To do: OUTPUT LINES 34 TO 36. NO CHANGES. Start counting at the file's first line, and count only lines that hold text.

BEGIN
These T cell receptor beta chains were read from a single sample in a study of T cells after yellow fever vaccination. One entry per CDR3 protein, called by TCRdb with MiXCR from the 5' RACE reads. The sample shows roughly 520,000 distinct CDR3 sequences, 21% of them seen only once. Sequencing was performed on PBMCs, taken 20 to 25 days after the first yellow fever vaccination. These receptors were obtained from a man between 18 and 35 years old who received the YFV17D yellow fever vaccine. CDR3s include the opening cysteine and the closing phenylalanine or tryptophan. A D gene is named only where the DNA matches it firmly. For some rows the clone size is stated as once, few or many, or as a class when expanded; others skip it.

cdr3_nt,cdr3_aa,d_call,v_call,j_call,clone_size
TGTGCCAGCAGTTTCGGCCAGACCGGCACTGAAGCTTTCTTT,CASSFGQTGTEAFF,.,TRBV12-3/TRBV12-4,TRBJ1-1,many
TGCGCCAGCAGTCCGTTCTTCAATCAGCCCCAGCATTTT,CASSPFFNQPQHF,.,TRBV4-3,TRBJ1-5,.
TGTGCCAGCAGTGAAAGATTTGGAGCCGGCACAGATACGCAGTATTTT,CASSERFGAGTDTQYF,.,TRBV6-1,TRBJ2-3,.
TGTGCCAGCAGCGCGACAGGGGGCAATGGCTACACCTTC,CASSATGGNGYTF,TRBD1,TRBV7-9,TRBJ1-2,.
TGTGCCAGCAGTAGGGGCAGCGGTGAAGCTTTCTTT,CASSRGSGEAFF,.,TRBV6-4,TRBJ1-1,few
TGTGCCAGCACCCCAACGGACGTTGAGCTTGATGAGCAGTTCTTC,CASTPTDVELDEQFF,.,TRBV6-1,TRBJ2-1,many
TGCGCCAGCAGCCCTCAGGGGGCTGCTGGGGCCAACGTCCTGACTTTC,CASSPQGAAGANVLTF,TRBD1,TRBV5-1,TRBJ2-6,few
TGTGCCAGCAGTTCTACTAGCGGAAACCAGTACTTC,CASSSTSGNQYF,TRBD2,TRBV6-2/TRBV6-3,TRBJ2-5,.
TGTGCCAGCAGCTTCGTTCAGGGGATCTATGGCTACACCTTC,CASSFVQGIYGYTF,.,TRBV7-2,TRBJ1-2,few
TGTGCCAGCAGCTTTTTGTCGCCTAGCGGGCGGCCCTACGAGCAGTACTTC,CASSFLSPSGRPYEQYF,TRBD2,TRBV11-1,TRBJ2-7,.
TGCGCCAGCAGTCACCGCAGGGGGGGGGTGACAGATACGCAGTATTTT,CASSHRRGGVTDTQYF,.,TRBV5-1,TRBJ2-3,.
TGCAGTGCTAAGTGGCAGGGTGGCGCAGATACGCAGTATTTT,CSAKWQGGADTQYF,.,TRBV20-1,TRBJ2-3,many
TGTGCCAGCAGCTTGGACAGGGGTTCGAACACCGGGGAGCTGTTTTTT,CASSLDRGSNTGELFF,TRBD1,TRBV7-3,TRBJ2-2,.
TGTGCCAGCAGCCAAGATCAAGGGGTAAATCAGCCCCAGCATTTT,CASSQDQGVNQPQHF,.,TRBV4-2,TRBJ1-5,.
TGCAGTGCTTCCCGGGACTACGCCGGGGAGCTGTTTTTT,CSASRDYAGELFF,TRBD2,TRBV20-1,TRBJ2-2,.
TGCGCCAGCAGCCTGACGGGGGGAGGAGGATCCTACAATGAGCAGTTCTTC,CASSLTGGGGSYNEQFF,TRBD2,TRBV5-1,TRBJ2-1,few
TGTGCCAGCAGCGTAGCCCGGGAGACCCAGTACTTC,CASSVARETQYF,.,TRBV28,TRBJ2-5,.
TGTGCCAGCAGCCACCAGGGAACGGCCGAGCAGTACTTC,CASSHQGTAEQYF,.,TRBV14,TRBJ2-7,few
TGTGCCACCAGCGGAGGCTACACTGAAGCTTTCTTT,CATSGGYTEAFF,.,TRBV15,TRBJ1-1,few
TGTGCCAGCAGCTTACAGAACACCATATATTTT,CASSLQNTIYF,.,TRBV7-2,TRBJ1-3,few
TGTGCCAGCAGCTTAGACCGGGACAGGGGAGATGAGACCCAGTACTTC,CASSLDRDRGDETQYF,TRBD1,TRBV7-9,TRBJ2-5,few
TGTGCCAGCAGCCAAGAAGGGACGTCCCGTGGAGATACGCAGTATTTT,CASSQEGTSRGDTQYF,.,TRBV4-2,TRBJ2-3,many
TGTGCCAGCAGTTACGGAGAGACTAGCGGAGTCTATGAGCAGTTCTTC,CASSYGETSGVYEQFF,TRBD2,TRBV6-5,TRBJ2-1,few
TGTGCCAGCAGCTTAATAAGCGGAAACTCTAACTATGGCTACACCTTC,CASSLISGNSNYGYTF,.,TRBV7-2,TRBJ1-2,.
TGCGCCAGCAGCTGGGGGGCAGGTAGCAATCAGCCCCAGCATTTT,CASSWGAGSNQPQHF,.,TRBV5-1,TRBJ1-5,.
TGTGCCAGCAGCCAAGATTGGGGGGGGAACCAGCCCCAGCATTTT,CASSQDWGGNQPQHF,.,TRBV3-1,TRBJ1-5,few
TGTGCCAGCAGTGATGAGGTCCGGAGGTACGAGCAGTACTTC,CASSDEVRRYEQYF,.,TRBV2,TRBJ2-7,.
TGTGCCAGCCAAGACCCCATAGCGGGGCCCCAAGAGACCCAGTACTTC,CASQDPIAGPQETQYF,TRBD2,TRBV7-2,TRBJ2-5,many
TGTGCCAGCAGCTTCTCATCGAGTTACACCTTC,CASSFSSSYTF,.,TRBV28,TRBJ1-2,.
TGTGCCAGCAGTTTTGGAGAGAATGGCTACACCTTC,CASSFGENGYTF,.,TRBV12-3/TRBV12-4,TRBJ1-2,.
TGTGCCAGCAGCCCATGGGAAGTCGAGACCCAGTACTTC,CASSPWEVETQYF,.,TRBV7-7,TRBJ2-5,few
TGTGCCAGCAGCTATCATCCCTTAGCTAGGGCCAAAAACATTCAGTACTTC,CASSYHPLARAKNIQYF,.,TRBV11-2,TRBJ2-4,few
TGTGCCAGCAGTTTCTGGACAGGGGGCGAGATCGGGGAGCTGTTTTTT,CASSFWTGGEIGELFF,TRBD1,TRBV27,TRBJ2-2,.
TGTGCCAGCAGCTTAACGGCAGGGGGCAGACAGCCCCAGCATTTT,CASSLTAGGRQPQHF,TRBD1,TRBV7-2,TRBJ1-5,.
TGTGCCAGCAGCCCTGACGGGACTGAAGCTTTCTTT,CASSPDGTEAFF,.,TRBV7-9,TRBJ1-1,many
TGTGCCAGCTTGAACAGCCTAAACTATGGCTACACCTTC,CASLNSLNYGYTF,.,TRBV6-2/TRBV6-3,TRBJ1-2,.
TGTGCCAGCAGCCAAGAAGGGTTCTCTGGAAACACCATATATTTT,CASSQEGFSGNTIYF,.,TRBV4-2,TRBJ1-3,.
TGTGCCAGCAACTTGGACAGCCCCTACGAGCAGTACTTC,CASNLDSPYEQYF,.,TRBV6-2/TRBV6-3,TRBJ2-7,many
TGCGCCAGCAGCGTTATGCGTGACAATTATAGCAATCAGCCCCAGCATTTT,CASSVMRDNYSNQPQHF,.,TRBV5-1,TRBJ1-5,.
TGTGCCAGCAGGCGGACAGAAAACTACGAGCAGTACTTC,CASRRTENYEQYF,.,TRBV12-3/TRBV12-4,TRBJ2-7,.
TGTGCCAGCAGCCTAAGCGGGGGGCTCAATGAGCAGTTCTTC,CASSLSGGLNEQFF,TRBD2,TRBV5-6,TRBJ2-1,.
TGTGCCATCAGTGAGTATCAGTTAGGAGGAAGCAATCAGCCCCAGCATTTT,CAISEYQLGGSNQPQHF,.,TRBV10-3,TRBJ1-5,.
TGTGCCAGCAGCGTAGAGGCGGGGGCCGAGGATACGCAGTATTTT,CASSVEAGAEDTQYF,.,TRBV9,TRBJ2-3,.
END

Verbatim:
TGTGCCAGCAGCTATCATCCCTTAGCTAGGGCCAAAAACATTCAGTACTTC,CASSYHPLARAKNIQYF,.,TRBV11-2,TRBJ2-4,few
TGTGCCAGCAGTTTCTGGACAGGGGGCGAGATCGGGGAGCTGTTTTTT,CASSFWTGGEIGELFF,TRBD1,TRBV27,TRBJ2-2,.
TGTGCCAGCAGCTTAACGGCAGGGGGCAGACAGCCCCAGCATTTT,CASSLTAGGRQPQHF,TRBD1,TRBV7-2,TRBJ1-5,.